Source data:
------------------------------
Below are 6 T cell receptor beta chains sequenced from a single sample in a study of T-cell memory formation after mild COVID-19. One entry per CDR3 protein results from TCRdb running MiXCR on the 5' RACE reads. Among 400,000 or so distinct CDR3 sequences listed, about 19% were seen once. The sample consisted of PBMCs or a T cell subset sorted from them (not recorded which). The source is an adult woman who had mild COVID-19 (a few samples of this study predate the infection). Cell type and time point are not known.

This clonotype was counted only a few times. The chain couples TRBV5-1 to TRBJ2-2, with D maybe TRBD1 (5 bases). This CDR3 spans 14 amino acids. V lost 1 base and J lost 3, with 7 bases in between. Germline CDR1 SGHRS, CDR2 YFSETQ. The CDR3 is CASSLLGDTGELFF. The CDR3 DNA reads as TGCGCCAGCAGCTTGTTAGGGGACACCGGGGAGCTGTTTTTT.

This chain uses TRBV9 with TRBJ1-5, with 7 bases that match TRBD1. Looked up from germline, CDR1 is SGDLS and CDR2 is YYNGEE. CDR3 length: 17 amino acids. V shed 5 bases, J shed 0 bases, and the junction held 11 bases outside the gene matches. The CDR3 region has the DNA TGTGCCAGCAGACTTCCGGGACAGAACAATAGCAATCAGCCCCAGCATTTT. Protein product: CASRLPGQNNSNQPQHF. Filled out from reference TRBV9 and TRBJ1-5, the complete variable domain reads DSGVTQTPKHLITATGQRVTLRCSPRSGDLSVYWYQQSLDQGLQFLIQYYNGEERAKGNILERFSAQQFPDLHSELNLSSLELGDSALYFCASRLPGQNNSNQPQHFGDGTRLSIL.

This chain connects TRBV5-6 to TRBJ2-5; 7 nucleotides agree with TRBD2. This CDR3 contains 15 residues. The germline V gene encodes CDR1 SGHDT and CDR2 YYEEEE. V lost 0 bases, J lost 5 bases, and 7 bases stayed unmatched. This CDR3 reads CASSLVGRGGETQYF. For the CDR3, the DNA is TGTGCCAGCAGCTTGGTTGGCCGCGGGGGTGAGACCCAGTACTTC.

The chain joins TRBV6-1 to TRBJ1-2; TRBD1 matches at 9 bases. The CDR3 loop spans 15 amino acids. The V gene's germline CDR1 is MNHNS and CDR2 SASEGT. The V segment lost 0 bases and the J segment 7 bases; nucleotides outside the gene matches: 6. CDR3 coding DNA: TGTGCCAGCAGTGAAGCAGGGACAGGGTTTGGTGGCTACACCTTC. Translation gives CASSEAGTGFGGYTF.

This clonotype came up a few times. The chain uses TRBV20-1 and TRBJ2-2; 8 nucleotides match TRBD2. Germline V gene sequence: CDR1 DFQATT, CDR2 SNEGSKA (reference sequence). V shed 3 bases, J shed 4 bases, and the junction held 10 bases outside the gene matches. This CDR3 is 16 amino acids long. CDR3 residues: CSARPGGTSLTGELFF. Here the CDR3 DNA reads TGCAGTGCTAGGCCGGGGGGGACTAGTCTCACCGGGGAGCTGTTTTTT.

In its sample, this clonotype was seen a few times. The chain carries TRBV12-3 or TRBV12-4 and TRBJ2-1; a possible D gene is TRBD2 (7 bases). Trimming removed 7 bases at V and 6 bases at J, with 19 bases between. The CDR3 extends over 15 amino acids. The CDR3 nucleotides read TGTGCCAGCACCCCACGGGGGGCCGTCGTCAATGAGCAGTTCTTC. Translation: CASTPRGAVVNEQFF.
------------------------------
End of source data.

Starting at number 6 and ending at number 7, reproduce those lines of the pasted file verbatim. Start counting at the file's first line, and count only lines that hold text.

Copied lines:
This clonotype came up a few times. The chain uses TRBV20-1 and TRBJ2-2; 8 nucleotides match TRBD2. Germline V gene sequence: CDR1 DFQATT, CDR2 SNEGSKA (reference sequence). V shed 3 bases, J shed 4 bases, and the junction held 10 bases outside the gene matches. This CDR3 is 16 amino acids long. CDR3 residues: CSARPGGTSLTGELFF. Here the CDR3 DNA reads TGCAGTGCTAGGCCGGGGGGGACTAGTCTCACCGGGGAGCTGTTTTTT.

In its sample, this clonotype was seen a few times. The chain carries TRBV12-3 or TRBV12-4 and TRBJ2-1; a possible D gene is TRBD2 (7 bases). Trimming removed 7 bases at V and 6 bases at J, with 19 bases between. The CDR3 extends over 15 amino acids. The CDR3 nucleotides read TGTGCCAGCACCCCACGGGGGGCCGTCGTCAATGAGCAGTTCTTC. Translation: CASTPRGAVVNEQFF.